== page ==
• Placebos (sham or inactive treatments) are not part of phase I trials.
  • These studies usually include a small number of people (typically up to a few dozen).
  • Often, people with different types of cancer can take part in the same phase I study.
  • These studies are usually done in major cancer centers.
  • These studies are not designed to find out if the new treatment works against cancer.

Overall, phase I trials are the ones with the most potential risk. But phase I studies do help some patients. For those with life-threatening illnesses, weighing the potential risks and benefits carefully is key.

Phase II clinical trials: Does the treatment work?

If a new treatment is found to be reasonably safe in phase I clinical trials, it can then be tested in a phase II clinical trial to find out if it works. The type of benefit or response the doctors look for depends on the goal of the treatment. It may mean the cancer shrinks or disappears. Or it might mean there’s an extended period of time where the cancer doesn’t get any bigger, or there’s a longer time before the cancer comes back. In some studies, the benefit may be an improved quality of life. Many studies look to see if people getting the new treatment live longer than they would have been expected to without the treatment.

Key points of phase II clinical trials:

  • Usually, a group of 25 to 100 patients with the same type of cancer get the new treatment in a phase II study. They’re treated using the dose and method found to be the safest and most effective in phase I studies.
  • In a phase II clinical trial, all the volunteers usually get the same dose. But some phase II studies randomly assign participants to different treatment groups (much like what’s done in phase III trials). These groups may get different doses or get the treatment in different ways to see which provides the best balance of safety and effectiveness.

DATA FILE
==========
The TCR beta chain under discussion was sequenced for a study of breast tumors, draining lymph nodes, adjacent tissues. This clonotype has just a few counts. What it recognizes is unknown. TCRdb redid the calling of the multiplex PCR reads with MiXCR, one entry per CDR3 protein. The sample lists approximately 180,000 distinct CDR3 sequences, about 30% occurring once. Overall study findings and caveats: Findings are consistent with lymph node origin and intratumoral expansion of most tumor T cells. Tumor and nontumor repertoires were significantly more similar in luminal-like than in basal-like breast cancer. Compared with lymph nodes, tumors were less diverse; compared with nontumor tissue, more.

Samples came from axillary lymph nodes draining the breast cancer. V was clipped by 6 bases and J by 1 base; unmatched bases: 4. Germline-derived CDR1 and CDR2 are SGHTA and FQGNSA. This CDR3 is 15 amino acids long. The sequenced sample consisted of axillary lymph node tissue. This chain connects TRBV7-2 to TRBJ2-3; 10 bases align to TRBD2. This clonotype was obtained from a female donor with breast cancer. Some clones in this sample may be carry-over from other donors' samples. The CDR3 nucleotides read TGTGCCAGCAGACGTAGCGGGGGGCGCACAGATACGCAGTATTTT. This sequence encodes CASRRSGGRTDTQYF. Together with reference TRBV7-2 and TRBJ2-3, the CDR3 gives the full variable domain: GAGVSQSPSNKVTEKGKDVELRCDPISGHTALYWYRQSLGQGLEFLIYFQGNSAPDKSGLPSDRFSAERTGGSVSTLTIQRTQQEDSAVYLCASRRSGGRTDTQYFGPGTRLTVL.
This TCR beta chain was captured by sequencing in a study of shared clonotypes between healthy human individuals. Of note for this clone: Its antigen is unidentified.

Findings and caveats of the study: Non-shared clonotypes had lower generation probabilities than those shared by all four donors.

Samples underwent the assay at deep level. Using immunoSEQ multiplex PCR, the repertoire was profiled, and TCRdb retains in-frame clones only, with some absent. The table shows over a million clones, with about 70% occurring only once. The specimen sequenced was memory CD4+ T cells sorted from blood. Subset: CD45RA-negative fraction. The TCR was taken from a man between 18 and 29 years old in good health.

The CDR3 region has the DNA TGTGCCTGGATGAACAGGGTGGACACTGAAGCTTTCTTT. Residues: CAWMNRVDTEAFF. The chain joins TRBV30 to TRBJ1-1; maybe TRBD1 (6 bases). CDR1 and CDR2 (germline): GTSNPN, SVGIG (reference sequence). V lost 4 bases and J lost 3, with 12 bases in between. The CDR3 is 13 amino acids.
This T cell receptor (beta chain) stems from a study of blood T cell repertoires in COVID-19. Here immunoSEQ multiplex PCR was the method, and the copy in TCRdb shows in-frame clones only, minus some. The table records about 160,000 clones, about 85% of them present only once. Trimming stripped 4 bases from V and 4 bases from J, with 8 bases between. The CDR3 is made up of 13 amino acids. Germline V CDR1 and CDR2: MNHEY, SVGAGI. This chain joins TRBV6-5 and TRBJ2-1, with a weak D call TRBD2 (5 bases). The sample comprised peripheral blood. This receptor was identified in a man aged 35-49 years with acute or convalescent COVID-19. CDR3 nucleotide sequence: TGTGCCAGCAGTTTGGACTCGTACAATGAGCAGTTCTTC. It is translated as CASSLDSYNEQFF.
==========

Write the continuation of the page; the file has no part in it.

• No placebo (sham or inactive treatments) is used.
  • Phase II studies are often done at major cancer centers, but may also be done in community hospitals or even doctors’ offices.

Larger numbers of patients get the treatment in phase II studies, so there’s a better chance that less common side effects may be seen. If enough patients benefit from the treatment, and the side effects aren’t too bad, the treatment is allowed to go on to a phase III clinical trial. Along with watching for responses, the research team keeps looking for any side effects.

Phase III clinical trials: Is it better than what’s already available?

Treatments that have been shown to work in phase II studies usually must succeed in one more phase of testing before they’re approved for general use. Phase III clinical trials compare the safety and effectiveness of the new treatment against the current standard treatment.

Because doctors do not yet know which treatment is better, study participants are often picked at random (called randomized) to get either the standard treatment or the new treatment. When possible, neither the doctor nor the patient knows which of the treatments the patient is getting. This type of study is called a double-blind study. Randomization and blinding are discussed in more detail later.

Key points of phase III clinical trials:

  • Most phase III clinical trials have a large number of patients, at least several hundred.
  • These studies are often done in many places across the country (or even around the world) at the same time.